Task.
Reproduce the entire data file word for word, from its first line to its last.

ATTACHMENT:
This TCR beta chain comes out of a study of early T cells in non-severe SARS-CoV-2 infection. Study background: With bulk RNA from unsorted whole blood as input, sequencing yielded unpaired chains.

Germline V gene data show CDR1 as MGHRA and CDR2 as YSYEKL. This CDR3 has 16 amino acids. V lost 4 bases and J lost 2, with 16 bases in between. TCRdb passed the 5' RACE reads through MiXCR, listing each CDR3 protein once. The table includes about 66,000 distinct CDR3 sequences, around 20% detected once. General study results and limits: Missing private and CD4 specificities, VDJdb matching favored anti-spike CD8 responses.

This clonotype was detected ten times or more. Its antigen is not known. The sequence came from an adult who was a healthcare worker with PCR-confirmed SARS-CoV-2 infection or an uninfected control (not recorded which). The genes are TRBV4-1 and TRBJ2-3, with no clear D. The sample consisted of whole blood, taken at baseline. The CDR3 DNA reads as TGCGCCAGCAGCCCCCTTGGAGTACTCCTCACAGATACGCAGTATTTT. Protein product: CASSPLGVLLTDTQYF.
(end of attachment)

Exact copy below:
This TCR beta chain comes out of a study of early T cells in non-severe SARS-CoV-2 infection. Study background: With bulk RNA from unsorted whole blood as input, sequencing yielded unpaired chains.

Germline V gene data show CDR1 as MGHRA and CDR2 as YSYEKL. This CDR3 has 16 amino acids. V lost 4 bases and J lost 2, with 16 bases in between. TCRdb passed the 5' RACE reads through MiXCR, listing each CDR3 protein once. The table includes about 66,000 distinct CDR3 sequences, around 20% detected once. General study results and limits: Missing private and CD4 specificities, VDJdb matching favored anti-spike CD8 responses.

This clonotype was detected ten times or more. Its antigen is not known. The sequence came from an adult who was a healthcare worker with PCR-confirmed SARS-CoV-2 infection or an uninfected control (not recorded which). The genes are TRBV4-1 and TRBJ2-3, with no clear D. The sample consisted of whole blood, taken at baseline. The CDR3 DNA reads as TGCGCCAGCAGCCCCCTTGGAGTACTCCTCACAGATACGCAGTATTTT. Protein product: CASSPLGVLLTDTQYF.